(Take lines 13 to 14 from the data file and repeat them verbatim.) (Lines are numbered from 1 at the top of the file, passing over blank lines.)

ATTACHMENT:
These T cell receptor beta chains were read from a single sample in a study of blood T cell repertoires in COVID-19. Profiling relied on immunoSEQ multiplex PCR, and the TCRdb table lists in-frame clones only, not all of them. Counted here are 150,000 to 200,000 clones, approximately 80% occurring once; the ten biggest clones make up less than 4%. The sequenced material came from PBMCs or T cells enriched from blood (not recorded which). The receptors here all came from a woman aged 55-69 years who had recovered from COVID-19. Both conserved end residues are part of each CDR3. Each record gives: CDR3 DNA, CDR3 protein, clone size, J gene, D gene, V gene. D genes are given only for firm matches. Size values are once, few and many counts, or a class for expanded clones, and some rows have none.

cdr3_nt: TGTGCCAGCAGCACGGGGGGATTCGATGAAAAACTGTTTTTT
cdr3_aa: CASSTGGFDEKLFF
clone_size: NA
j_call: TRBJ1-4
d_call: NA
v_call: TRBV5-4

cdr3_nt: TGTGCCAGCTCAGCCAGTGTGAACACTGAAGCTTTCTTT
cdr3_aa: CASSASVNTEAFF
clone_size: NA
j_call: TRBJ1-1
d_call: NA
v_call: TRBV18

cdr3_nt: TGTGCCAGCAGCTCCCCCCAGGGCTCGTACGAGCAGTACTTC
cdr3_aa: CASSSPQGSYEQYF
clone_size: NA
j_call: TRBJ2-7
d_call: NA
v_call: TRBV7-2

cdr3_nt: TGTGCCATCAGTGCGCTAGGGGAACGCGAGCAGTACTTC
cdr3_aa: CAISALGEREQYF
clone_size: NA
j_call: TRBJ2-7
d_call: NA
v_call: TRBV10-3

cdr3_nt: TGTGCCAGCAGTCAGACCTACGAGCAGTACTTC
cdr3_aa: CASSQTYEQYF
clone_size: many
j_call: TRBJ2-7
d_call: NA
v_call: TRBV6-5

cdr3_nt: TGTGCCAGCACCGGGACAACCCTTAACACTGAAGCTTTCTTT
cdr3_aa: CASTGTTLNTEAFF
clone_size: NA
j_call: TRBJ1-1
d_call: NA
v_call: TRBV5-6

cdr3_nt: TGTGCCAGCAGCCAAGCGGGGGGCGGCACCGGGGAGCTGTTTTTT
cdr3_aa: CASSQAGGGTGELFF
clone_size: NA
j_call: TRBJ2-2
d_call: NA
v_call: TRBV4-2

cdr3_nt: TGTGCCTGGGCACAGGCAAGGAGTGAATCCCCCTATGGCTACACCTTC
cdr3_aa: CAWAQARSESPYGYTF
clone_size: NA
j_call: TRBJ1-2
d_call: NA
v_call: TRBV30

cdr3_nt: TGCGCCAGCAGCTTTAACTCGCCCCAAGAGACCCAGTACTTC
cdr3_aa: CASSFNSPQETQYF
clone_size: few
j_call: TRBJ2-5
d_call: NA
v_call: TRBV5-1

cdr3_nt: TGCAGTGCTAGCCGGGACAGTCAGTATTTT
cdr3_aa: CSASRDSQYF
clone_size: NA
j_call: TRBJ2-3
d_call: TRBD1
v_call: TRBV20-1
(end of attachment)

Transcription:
v_call: TRBV18

cdr3_nt: TGTGCCAGCAGCTCCCCCCAGGGCTCGTACGAGCAGTACTTC